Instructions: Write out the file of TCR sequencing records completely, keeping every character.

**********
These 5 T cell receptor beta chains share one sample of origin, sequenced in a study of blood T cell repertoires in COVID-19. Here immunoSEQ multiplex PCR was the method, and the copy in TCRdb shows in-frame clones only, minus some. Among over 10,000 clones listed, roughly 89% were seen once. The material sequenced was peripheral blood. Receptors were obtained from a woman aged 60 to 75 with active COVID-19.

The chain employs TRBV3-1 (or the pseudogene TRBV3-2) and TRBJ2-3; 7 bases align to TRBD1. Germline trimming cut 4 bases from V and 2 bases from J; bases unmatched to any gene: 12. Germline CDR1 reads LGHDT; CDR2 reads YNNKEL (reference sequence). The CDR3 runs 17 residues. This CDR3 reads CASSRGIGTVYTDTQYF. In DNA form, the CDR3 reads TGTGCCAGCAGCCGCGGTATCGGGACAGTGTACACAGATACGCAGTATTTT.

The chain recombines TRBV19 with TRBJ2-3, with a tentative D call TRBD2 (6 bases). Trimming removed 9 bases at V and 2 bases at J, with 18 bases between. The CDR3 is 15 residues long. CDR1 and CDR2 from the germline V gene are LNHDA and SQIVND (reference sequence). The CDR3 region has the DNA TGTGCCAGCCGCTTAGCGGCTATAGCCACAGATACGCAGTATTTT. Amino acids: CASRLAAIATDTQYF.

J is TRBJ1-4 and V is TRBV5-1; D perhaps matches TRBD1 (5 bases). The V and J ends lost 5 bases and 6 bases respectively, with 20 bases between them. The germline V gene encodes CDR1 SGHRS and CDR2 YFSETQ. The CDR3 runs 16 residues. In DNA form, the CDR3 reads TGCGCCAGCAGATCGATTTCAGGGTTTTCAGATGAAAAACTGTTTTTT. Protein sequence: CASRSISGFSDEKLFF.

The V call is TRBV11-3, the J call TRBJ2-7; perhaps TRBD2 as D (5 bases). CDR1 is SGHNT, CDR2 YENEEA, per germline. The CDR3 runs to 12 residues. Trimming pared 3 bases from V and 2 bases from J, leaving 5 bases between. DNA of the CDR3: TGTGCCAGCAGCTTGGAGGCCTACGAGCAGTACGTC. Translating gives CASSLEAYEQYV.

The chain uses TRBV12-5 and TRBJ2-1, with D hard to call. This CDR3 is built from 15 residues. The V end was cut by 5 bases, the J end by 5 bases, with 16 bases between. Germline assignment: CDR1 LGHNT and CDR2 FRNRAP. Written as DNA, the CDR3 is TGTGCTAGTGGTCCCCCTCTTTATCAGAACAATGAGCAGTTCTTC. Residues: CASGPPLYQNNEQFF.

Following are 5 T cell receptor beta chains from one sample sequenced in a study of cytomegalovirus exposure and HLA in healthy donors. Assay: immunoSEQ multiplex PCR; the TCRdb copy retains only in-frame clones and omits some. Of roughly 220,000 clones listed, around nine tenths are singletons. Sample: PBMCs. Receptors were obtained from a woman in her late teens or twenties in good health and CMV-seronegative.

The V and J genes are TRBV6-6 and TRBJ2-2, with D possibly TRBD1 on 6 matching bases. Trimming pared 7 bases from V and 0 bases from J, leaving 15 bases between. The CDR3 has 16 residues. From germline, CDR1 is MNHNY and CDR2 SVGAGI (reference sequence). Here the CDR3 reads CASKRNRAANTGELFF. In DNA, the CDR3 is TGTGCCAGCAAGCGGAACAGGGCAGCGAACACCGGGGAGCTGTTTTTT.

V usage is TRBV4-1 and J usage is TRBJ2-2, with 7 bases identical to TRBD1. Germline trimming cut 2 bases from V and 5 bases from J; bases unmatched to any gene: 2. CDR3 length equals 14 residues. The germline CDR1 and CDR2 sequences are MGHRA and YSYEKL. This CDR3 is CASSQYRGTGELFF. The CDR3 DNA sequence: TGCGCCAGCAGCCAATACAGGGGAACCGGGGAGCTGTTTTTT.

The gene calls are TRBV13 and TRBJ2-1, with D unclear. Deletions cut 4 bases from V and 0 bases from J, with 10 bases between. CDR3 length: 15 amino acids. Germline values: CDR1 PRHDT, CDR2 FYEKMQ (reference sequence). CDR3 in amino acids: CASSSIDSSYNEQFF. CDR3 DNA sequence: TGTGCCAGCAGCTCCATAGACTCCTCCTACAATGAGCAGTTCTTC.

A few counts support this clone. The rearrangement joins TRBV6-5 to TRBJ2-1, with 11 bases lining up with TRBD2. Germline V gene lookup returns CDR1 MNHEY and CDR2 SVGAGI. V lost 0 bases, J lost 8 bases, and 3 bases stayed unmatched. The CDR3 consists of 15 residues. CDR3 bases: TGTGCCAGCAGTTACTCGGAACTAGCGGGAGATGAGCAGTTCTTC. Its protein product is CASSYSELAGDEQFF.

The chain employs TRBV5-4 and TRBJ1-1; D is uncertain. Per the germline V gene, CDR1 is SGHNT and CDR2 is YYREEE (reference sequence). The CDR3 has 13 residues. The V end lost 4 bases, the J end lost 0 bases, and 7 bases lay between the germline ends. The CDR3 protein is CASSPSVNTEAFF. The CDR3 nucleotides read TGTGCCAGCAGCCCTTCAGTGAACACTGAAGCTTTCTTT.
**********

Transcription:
These 5 T cell receptor beta chains share one sample of origin, sequenced in a study of blood T cell repertoires in COVID-19. Here immunoSEQ multiplex PCR was the method, and the copy in TCRdb shows in-frame clones only, minus some. Among over 10,000 clones listed, roughly 89% were seen once. The material sequenced was peripheral blood. Receptors were obtained from a woman aged 60 to 75 with active COVID-19.

The chain employs TRBV3-1 (or the pseudogene TRBV3-2) and TRBJ2-3; 7 bases align to TRBD1. Germline trimming cut 4 bases from V and 2 bases from J; bases unmatched to any gene: 12. Germline CDR1 reads LGHDT; CDR2 reads YNNKEL (reference sequence). The CDR3 runs 17 residues. This CDR3 reads CASSRGIGTVYTDTQYF. In DNA form, the CDR3 reads TGTGCCAGCAGCCGCGGTATCGGGACAGTGTACACAGATACGCAGTATTTT.

The chain recombines TRBV19 with TRBJ2-3, with a tentative D call TRBD2 (6 bases). Trimming removed 9 bases at V and 2 bases at J, with 18 bases between. The CDR3 is 15 residues long. CDR1 and CDR2 from the germline V gene are LNHDA and SQIVND (reference sequence). The CDR3 region has the DNA TGTGCCAGCCGCTTAGCGGCTATAGCCACAGATACGCAGTATTTT. Amino acids: CASRLAAIATDTQYF.

J is TRBJ1-4 and V is TRBV5-1; D perhaps matches TRBD1 (5 bases). The V and J ends lost 5 bases and 6 bases respectively, with 20 bases between them. The germline V gene encodes CDR1 SGHRS and CDR2 YFSETQ. The CDR3 runs 16 residues. In DNA form, the CDR3 reads TGCGCCAGCAGATCGATTTCAGGGTTTTCAGATGAAAAACTGTTTTTT. Protein sequence: CASRSISGFSDEKLFF.

The V call is TRBV11-3, the J call TRBJ2-7; perhaps TRBD2 as D (5 bases). CDR1 is SGHNT, CDR2 YENEEA, per germline. The CDR3 runs to 12 residues. Trimming pared 3 bases from V and 2 bases from J, leaving 5 bases between. DNA of the CDR3: TGTGCCAGCAGCTTGGAGGCCTACGAGCAGTACGTC. Translating gives CASSLEAYEQYV.

The chain uses TRBV12-5 and TRBJ2-1, with D hard to call. This CDR3 is built from 15 residues. The V end was cut by 5 bases, the J end by 5 bases, with 16 bases between. Germline assignment: CDR1 LGHNT and CDR2 FRNRAP. Written as DNA, the CDR3 is TGTGCTAGTGGTCCCCCTCTTTATCAGAACAATGAGCAGTTCTTC. Residues: CASGPPLYQNNEQFF.

Following are 5 T cell receptor beta chains from one sample sequenced in a study of cytomegalovirus exposure and HLA in healthy donors. Assay: immunoSEQ multiplex PCR; the TCRdb copy retains only in-frame clones and omits some. Of roughly 220,000 clones listed, around nine tenths are singletons. Sample: PBMCs. Receptors were obtained from a woman in her late teens or twenties in good health and CMV-seronegative.

The V and J genes are TRBV6-6 and TRBJ2-2, with D possibly TRBD1 on 6 matching bases. Trimming pared 7 bases from V and 0 bases from J, leaving 15 bases between. The CDR3 has 16 residues. From germline, CDR1 is MNHNY and CDR2 SVGAGI (reference sequence). Here the CDR3 reads CASKRNRAANTGELFF. In DNA, the CDR3 is TGTGCCAGCAAGCGGAACAGGGCAGCGAACACCGGGGAGCTGTTTTTT.

V usage is TRBV4-1 and J usage is TRBJ2-2, with 7 bases identical to TRBD1. Germline trimming cut 2 bases from V and 5 bases from J; bases unmatched to any gene: 2. CDR3 length equals 14 residues. The germline CDR1 and CDR2 sequences are MGHRA and YSYEKL. This CDR3 is CASSQYRGTGELFF. The CDR3 DNA sequence: TGCGCCAGCAGCCAATACAGGGGAACCGGGGAGCTGTTTTTT.

The gene calls are TRBV13 and TRBJ2-1, with D unclear. Deletions cut 4 bases from V and 0 bases from J, with 10 bases between. CDR3 length: 15 amino acids. Germline values: CDR1 PRHDT, CDR2 FYEKMQ (reference sequence). CDR3 in amino acids: CASSSIDSSYNEQFF. CDR3 DNA sequence: TGTGCCAGCAGCTCCATAGACTCCTCCTACAATGAGCAGTTCTTC.

A few counts support this clone. The rearrangement joins TRBV6-5 to TRBJ2-1, with 11 bases lining up with TRBD2. Germline V gene lookup returns CDR1 MNHEY and CDR2 SVGAGI. V lost 0 bases, J lost 8 bases, and 3 bases stayed unmatched. The CDR3 consists of 15 residues. CDR3 bases: TGTGCCAGCAGTTACTCGGAACTAGCGGGAGATGAGCAGTTCTTC. Its protein product is CASSYSELAGDEQFF.

The chain employs TRBV5-4 and TRBJ1-1; D is uncertain. Per the germline V gene, CDR1 is SGHNT and CDR2 is YYREEE (reference sequence). The CDR3 has 13 residues. The V end lost 4 bases, the J end lost 0 bases, and 7 bases lay between the germline ends. The CDR3 protein is CASSPSVNTEAFF. The CDR3 nucleotides read TGTGCCAGCAGCCCTTCAGTGAACACTGAAGCTTTCTTT.